Inhalants: Usage trends

Last modified: Sunday, 31. May 2009 - 4:32 pm

Much inhalant use is confined to early adolescence. But some users become dependent, and they continue abusing inhalants into adulthood. For other users, inhalants may be the first stop on a long path of misusing dangerous substances.
A study published in 2000 in the Journal of Substance Abuse compared three groups of college students at a university in New Mexico: Those who had used inhalants before age 18; those who smoked marijuana before age 18 (but did not use inhalants); and those who used neither marijuana nor inhalants before age 18. Researchers reported that early use of inhalants greatly increased college students’ risk of frequent drinking, binge drinking, smoking, and illicit-drug use. Compared with early marijuana use alone, early inhalant use was associated with twice the rate of binge and frequent drinking, and significantly greater rates of tobacco and drug use. The researchers suggested that universities identify early inhalant users and target them for special intervention and prevention efforts.
In a study of imprisoned youth in Canada, published in the October 1999 issue of the American Journal of Drug and Alcohol Abuse, many participants cited inhalants as their first substance of abuse, preceding cigarettes, marijuana, illegal hallucinogens, and opiates.
Age, gender, and ethnic trends
The authors of the two studies mentioned above emphasized that this progression does not necessarily mean that young people who use inhalants will later move on to other drugs. Instead, the factors that make youths vulnerable to inhalant use — social and environmental influences, parents, biology and genetics, emotional and learning disorders, attitudes, personality, and behavior — may also increase the likelihood of their turning to other mood-changing substances. Regardless of why inhalant use begins, early inhalant use has been found to increase users’ risk of developing drinking and drug problems later in life.
Some researchers have identified adolescent depression as playing an important role in predicting who begins to use, or continues to use, illicit substances. In studies, inhalant users were found to suffer more emotional problems — particularly depression, anxiety, and anger — than those who used other drugs or did not use drugs at all. Inhalant abusers who seek treatment have high rates of psychological illnesses, especially conduct and personality disorders, and typically are dependent on another drug.
Considering the widespread abuse of inhalants, little scientific research has been done on the subject. Conducting research is complicated because inhalants are not limited to one basic compound but include a wide range of chemicals and products.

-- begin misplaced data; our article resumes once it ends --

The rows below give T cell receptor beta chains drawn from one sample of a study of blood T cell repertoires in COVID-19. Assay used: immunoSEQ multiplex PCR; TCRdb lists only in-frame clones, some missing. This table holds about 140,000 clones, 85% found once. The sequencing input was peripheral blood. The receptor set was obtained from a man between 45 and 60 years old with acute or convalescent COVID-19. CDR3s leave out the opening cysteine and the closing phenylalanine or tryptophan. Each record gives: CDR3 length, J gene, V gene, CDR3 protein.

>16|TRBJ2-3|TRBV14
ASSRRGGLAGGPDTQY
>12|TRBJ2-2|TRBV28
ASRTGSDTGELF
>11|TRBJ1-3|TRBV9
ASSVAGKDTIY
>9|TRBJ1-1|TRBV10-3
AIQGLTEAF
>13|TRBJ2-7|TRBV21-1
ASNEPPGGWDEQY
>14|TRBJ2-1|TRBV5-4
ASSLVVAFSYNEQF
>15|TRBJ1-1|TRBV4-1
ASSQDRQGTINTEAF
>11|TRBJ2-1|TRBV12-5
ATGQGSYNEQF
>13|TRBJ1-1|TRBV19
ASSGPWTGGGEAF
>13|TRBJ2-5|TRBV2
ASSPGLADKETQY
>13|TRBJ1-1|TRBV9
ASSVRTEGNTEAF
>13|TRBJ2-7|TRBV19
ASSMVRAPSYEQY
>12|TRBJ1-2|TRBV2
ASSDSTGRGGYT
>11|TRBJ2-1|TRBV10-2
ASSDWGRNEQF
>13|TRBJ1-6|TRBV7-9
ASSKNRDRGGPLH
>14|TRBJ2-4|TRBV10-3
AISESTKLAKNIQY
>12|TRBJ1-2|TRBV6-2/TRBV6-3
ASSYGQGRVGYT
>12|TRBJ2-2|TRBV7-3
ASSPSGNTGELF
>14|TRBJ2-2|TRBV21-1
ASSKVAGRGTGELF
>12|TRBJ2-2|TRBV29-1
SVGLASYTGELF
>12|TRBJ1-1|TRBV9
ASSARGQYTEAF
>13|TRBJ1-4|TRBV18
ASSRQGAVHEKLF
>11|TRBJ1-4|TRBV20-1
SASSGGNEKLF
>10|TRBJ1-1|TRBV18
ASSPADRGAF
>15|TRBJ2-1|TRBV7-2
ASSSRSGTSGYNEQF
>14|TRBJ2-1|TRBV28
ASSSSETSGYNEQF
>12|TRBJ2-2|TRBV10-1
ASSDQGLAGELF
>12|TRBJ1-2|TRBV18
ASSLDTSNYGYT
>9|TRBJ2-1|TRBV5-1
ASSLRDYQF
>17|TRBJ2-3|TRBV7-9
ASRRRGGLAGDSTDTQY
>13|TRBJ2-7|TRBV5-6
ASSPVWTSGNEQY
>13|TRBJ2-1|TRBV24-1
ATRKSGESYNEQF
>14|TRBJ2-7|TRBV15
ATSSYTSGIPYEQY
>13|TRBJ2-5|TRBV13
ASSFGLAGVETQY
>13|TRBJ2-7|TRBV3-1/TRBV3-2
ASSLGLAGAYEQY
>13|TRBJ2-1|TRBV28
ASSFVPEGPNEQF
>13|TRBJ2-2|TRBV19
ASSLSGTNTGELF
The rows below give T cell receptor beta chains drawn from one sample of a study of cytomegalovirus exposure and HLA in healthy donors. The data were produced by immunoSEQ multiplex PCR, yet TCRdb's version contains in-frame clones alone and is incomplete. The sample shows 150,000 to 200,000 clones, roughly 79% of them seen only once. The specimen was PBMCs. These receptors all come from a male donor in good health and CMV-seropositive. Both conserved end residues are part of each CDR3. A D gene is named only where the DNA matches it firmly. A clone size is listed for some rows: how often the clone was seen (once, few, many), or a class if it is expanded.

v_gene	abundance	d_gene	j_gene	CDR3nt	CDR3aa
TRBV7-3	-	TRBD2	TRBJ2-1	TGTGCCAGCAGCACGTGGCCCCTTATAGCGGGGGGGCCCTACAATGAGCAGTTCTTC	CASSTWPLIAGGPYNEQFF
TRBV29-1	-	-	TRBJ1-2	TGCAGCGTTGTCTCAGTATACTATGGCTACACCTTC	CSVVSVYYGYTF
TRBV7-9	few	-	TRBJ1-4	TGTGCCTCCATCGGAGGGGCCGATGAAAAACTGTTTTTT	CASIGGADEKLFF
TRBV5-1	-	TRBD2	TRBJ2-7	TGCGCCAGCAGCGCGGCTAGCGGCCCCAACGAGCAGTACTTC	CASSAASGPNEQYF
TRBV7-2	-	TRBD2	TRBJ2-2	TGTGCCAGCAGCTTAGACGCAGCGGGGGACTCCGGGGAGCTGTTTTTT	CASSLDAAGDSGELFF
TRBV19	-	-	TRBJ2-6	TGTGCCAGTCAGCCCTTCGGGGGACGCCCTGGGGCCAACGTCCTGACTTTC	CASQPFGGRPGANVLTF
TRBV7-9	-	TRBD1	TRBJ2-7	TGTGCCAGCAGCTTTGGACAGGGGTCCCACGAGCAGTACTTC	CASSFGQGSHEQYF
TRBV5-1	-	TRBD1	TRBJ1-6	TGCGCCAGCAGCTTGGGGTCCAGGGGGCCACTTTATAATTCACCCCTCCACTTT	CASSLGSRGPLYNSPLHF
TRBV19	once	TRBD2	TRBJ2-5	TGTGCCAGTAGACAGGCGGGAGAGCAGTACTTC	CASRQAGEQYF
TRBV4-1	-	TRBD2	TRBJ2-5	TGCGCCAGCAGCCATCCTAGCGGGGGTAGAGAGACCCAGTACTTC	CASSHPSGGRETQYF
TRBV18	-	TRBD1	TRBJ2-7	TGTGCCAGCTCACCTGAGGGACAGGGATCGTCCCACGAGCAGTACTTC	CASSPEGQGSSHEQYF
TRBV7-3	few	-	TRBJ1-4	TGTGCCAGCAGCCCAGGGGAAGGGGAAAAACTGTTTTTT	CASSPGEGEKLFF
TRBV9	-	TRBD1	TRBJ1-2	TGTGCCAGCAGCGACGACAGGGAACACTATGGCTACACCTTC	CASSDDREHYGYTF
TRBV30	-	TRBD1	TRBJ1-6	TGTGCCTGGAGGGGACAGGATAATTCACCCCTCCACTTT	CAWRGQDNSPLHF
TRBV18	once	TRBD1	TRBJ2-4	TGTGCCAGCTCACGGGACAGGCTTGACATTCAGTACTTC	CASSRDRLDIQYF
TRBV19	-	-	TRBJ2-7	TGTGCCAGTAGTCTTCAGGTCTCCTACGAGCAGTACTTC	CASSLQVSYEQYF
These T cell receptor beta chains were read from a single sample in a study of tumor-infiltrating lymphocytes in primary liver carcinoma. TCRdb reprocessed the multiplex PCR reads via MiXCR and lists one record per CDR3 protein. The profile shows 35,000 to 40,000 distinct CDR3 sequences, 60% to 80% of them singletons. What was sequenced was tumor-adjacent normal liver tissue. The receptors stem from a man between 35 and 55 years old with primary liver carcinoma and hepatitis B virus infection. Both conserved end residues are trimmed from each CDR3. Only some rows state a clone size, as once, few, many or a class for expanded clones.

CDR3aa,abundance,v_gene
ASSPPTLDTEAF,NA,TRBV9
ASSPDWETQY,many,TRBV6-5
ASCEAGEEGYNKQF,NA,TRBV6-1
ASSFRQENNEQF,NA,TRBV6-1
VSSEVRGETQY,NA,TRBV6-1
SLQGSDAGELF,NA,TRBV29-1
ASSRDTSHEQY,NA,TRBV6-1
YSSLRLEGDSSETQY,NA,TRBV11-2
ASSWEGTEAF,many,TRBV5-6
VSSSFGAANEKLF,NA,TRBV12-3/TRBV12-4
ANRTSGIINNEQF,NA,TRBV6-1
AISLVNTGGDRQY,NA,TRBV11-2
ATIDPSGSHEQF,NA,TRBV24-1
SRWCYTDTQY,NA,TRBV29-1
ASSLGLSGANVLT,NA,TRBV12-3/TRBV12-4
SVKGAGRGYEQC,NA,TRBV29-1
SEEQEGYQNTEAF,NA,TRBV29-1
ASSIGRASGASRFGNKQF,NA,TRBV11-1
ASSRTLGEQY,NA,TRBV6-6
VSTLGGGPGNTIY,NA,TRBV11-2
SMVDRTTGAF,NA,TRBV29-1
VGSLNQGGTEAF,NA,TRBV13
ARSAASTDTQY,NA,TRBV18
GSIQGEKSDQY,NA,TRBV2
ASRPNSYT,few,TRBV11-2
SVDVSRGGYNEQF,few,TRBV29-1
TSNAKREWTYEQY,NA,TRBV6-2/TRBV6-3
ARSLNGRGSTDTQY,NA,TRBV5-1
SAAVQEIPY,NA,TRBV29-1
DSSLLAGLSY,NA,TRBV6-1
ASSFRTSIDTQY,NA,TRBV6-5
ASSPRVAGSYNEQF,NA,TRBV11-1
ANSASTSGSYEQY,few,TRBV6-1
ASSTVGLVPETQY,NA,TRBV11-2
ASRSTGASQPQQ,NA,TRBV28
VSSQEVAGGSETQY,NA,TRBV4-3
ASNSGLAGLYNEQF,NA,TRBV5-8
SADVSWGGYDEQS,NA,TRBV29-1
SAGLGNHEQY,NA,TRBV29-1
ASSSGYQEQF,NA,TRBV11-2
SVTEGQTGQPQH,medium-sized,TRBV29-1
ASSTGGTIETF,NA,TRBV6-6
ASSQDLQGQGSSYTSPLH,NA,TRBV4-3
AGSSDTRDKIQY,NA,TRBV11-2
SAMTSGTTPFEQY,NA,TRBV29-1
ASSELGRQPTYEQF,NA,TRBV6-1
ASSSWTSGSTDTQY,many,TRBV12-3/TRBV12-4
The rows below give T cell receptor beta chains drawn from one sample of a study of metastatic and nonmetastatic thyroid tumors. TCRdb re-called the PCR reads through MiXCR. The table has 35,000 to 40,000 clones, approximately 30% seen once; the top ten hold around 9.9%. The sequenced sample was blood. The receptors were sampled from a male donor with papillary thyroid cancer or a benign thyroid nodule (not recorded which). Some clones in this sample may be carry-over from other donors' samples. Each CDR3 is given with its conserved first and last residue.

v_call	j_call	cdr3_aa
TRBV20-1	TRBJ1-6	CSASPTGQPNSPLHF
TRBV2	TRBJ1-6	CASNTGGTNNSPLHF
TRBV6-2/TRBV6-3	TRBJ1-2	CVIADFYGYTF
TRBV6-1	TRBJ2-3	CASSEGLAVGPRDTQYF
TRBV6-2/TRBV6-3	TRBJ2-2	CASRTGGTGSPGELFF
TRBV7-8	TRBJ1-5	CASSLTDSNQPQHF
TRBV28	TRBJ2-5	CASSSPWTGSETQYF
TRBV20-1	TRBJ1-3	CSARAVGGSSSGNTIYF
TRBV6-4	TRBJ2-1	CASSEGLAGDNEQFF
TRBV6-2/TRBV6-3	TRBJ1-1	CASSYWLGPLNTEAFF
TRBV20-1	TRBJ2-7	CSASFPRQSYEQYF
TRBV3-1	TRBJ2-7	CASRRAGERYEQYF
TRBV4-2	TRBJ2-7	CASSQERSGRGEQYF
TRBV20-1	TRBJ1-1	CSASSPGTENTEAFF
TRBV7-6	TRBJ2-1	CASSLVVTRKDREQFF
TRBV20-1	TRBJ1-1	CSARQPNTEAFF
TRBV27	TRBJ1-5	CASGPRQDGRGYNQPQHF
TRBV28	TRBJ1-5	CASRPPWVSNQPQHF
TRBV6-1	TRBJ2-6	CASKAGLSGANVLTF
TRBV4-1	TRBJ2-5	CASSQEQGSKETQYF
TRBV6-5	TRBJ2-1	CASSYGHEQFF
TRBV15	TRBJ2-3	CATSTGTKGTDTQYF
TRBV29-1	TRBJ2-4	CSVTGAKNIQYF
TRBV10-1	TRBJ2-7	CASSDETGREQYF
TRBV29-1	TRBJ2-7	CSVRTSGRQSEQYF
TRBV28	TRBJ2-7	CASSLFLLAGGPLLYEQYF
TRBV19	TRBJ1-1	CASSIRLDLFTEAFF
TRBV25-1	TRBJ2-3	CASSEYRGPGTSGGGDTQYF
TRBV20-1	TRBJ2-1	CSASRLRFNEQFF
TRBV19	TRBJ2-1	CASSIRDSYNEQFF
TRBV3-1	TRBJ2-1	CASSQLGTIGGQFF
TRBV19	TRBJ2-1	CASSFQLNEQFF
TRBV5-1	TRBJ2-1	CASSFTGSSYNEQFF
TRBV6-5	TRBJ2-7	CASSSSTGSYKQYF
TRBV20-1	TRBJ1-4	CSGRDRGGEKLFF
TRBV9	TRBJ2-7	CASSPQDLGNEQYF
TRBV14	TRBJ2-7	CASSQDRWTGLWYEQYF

In 2002, the National Institute on Drug Abuse (NIDA) dedicated about $2 million to fund studies on the nature and extent of inhalant abuse. NIDA sought proposals for research in the following areas: different types of abused substances; socio-cultural, socioeconomic, gender, and regional differences in use; and factors associated with individuals’ risk of, vulnerability to, protection against, and resistance to inhalant abuse.
Many research questions remain about the role that factors such as family, role models, existing health problems (such as mental illness, HIV/AIDS, or alcohol abuse), and peer influences play in a young person’s decision to start, continue, increase, or stop abusing inhalants.
Categorizing inhalants
The general category of inhalants is broken into smaller categories for purposes of research and discussion. Researchers and organizations working in drug abuse do not use a uniform set of subcategories, however. Common broad subcategories include three or four of the following: nitrous oxide (a gas used in anesthetic and aerosols), volatile nitrites, petroleum distillates, volatile solvents, gases, anesthetics, and aerosols.
Others place them in more specific, descriptive subcategories. The National Institute on Drug Abuse identifies six:
• industrial or household products (paint thinners or solvents, degreasers or cleaning fluids, gasoline, and volatile substances in glues)
• art and office supply solvents (correction fluids, glues, and solvents in markers)
• gases such as butane and chlorofluorocarbons used in household or commercial products (butane lighters, whipped cream dispensers, electronic contact cleaners, and refrigerant gases)
• household aerosol propellants (hair, cooking, lubricant, and fabric protector sprays)
• medical anesthetic gases (ether, chloroform, halothane, and nitrous oxide)
• aliphatic nitrites
However inhalants are categorized, the two most commonly abused types are solvents and gases.
A solvent is a substance that can dissolve another substance, and a volatile solvent is a liquid that vaporizes at room temperature. Volatile solvents include adhesives such as airplane glue and rubber cement; aerosols such as spray paint, hair spray, and air freshener; solvents such as nail polish remover, paint remover, and lighter fluid; and cleaners such as dry cleaning fluid, spot remover, and degreasers.
Gases include anesthesia used in medical procedures, as well as gases used in household or commercial products, such as butane lighters, propane tanks, whipped cream dispensers, and refrigerants.

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